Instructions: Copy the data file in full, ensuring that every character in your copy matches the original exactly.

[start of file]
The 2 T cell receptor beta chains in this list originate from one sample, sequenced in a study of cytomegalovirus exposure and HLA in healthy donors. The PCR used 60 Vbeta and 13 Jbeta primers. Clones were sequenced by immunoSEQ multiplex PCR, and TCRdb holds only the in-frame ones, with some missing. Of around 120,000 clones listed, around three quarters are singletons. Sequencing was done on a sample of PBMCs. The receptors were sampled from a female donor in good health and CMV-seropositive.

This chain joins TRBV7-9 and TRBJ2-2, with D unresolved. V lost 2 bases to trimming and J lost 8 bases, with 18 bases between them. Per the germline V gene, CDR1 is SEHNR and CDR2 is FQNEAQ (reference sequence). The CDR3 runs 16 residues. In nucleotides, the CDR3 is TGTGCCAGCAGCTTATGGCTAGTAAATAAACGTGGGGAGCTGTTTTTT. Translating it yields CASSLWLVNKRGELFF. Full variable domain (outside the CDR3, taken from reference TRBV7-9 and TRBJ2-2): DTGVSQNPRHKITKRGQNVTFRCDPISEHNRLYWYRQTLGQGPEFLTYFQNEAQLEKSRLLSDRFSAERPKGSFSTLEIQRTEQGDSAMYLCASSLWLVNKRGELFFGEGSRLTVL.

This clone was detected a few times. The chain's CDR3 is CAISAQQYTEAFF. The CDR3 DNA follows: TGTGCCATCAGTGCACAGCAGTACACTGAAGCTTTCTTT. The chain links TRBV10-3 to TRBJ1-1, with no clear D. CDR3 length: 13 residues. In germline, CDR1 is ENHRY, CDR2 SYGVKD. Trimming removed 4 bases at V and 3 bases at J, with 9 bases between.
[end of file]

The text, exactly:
The 2 T cell receptor beta chains in this list originate from one sample, sequenced in a study of cytomegalovirus exposure and HLA in healthy donors. The PCR used 60 Vbeta and 13 Jbeta primers. Clones were sequenced by immunoSEQ multiplex PCR, and TCRdb holds only the in-frame ones, with some missing. Of around 120,000 clones listed, around three quarters are singletons. Sequencing was done on a sample of PBMCs. The receptors were sampled from a female donor in good health and CMV-seropositive.

This chain joins TRBV7-9 and TRBJ2-2, with D unresolved. V lost 2 bases to trimming and J lost 8 bases, with 18 bases between them. Per the germline V gene, CDR1 is SEHNR and CDR2 is FQNEAQ (reference sequence). The CDR3 runs 16 residues. In nucleotides, the CDR3 is TGTGCCAGCAGCTTATGGCTAGTAAATAAACGTGGGGAGCTGTTTTTT. Translating it yields CASSLWLVNKRGELFF. Full variable domain (outside the CDR3, taken from reference TRBV7-9 and TRBJ2-2): DTGVSQNPRHKITKRGQNVTFRCDPISEHNRLYWYRQTLGQGPEFLTYFQNEAQLEKSRLLSDRFSAERPKGSFSTLEIQRTEQGDSAMYLCASSLWLVNKRGELFFGEGSRLTVL.

This clone was detected a few times. The chain's CDR3 is CAISAQQYTEAFF. The CDR3 DNA follows: TGTGCCATCAGTGCACAGCAGTACACTGAAGCTTTCTTT. The chain links TRBV10-3 to TRBJ1-1, with no clear D. CDR3 length: 13 residues. In germline, CDR1 is ENHRY, CDR2 SYGVKD. Trimming removed 4 bases at V and 3 bases at J, with 9 bases between.